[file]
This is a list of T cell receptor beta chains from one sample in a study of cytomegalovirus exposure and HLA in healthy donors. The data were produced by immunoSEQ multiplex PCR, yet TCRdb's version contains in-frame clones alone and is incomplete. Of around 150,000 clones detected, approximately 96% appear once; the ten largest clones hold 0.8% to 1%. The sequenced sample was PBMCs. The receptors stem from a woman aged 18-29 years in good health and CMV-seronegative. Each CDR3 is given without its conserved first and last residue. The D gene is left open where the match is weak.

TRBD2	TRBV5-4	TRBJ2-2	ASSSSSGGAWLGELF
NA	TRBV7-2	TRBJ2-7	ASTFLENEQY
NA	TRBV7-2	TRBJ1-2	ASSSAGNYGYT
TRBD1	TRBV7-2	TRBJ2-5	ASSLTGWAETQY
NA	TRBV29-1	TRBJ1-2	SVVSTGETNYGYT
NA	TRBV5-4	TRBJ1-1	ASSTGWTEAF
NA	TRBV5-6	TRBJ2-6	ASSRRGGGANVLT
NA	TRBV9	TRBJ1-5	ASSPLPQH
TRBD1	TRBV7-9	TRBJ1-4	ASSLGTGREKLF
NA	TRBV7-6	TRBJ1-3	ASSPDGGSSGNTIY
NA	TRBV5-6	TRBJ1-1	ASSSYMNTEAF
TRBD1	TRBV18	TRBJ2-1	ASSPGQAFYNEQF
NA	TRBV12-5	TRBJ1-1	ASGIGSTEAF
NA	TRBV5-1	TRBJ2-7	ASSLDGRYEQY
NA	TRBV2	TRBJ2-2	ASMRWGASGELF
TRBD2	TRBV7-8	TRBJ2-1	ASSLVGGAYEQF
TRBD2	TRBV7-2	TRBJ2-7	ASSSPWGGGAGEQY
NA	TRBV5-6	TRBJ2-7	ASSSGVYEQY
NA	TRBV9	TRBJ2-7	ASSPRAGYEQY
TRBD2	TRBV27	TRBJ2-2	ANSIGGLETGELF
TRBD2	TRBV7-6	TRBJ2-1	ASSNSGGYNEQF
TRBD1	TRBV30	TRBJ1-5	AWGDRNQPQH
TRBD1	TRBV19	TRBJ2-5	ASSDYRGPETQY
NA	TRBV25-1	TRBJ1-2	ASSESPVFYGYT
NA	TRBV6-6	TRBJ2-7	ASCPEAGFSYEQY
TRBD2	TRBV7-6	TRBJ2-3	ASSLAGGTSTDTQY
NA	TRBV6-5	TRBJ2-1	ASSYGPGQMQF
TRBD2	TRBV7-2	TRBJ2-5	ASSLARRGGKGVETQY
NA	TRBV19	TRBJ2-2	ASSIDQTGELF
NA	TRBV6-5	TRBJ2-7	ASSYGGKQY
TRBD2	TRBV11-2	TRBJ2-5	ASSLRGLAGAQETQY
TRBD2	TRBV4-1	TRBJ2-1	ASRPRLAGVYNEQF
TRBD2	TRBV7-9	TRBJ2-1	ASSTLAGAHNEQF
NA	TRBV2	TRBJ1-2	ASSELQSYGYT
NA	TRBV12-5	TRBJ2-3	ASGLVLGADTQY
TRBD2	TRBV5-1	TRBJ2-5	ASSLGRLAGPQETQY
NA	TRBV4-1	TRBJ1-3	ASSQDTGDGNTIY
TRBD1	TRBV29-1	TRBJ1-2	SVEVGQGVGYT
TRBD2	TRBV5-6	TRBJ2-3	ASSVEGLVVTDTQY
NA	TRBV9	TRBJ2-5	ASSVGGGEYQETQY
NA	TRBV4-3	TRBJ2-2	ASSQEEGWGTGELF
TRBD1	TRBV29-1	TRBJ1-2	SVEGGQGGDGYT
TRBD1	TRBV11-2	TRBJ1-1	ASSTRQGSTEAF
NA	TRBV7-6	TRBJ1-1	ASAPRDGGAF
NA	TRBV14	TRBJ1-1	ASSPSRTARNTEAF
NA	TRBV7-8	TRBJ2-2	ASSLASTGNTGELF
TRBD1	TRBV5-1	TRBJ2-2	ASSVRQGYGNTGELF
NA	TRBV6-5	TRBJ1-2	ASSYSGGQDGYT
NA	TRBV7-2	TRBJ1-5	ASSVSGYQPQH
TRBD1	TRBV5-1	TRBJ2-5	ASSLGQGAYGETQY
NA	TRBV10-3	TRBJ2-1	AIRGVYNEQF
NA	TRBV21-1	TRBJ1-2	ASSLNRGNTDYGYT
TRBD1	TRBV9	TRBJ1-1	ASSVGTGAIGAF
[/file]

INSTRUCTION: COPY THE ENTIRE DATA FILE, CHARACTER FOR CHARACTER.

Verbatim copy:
This is a list of T cell receptor beta chains from one sample in a study of cytomegalovirus exposure and HLA in healthy donors. The data were produced by immunoSEQ multiplex PCR, yet TCRdb's version contains in-frame clones alone and is incomplete. Of around 150,000 clones detected, approximately 96% appear once; the ten largest clones hold 0.8% to 1%. The sequenced sample was PBMCs. The receptors stem from a woman aged 18-29 years in good health and CMV-seronegative. Each CDR3 is given without its conserved first and last residue. The D gene is left open where the match is weak.

TRBD2	TRBV5-4	TRBJ2-2	ASSSSSGGAWLGELF
NA	TRBV7-2	TRBJ2-7	ASTFLENEQY
NA	TRBV7-2	TRBJ1-2	ASSSAGNYGYT
TRBD1	TRBV7-2	TRBJ2-5	ASSLTGWAETQY
NA	TRBV29-1	TRBJ1-2	SVVSTGETNYGYT
NA	TRBV5-4	TRBJ1-1	ASSTGWTEAF
NA	TRBV5-6	TRBJ2-6	ASSRRGGGANVLT
NA	TRBV9	TRBJ1-5	ASSPLPQH
TRBD1	TRBV7-9	TRBJ1-4	ASSLGTGREKLF
NA	TRBV7-6	TRBJ1-3	ASSPDGGSSGNTIY
NA	TRBV5-6	TRBJ1-1	ASSSYMNTEAF
TRBD1	TRBV18	TRBJ2-1	ASSPGQAFYNEQF
NA	TRBV12-5	TRBJ1-1	ASGIGSTEAF
NA	TRBV5-1	TRBJ2-7	ASSLDGRYEQY
NA	TRBV2	TRBJ2-2	ASMRWGASGELF
TRBD2	TRBV7-8	TRBJ2-1	ASSLVGGAYEQF
TRBD2	TRBV7-2	TRBJ2-7	ASSSPWGGGAGEQY
NA	TRBV5-6	TRBJ2-7	ASSSGVYEQY
NA	TRBV9	TRBJ2-7	ASSPRAGYEQY
TRBD2	TRBV27	TRBJ2-2	ANSIGGLETGELF
TRBD2	TRBV7-6	TRBJ2-1	ASSNSGGYNEQF
TRBD1	TRBV30	TRBJ1-5	AWGDRNQPQH
TRBD1	TRBV19	TRBJ2-5	ASSDYRGPETQY
NA	TRBV25-1	TRBJ1-2	ASSESPVFYGYT
NA	TRBV6-6	TRBJ2-7	ASCPEAGFSYEQY
TRBD2	TRBV7-6	TRBJ2-3	ASSLAGGTSTDTQY
NA	TRBV6-5	TRBJ2-1	ASSYGPGQMQF
TRBD2	TRBV7-2	TRBJ2-5	ASSLARRGGKGVETQY
NA	TRBV19	TRBJ2-2	ASSIDQTGELF
NA	TRBV6-5	TRBJ2-7	ASSYGGKQY
TRBD2	TRBV11-2	TRBJ2-5	ASSLRGLAGAQETQY
TRBD2	TRBV4-1	TRBJ2-1	ASRPRLAGVYNEQF
TRBD2	TRBV7-9	TRBJ2-1	ASSTLAGAHNEQF
NA	TRBV2	TRBJ1-2	ASSELQSYGYT
NA	TRBV12-5	TRBJ2-3	ASGLVLGADTQY
TRBD2	TRBV5-1	TRBJ2-5	ASSLGRLAGPQETQY
NA	TRBV4-1	TRBJ1-3	ASSQDTGDGNTIY
TRBD1	TRBV29-1	TRBJ1-2	SVEVGQGVGYT
TRBD2	TRBV5-6	TRBJ2-3	ASSVEGLVVTDTQY
NA	TRBV9	TRBJ2-5	ASSVGGGEYQETQY
NA	TRBV4-3	TRBJ2-2	ASSQEEGWGTGELF
TRBD1	TRBV29-1	TRBJ1-2	SVEGGQGGDGYT
TRBD1	TRBV11-2	TRBJ1-1	ASSTRQGSTEAF
NA	TRBV7-6	TRBJ1-1	ASAPRDGGAF
NA	TRBV14	TRBJ1-1	ASSPSRTARNTEAF
NA	TRBV7-8	TRBJ2-2	ASSLASTGNTGELF
TRBD1	TRBV5-1	TRBJ2-2	ASSVRQGYGNTGELF
NA	TRBV6-5	TRBJ1-2	ASSYSGGQDGYT
NA	TRBV7-2	TRBJ1-5	ASSVSGYQPQH
TRBD1	TRBV5-1	TRBJ2-5	ASSLGQGAYGETQY
NA	TRBV10-3	TRBJ2-1	AIRGVYNEQF
NA	TRBV21-1	TRBJ1-2	ASSLNRGNTDYGYT
TRBD1	TRBV9	TRBJ1-1	ASSVGTGAIGAF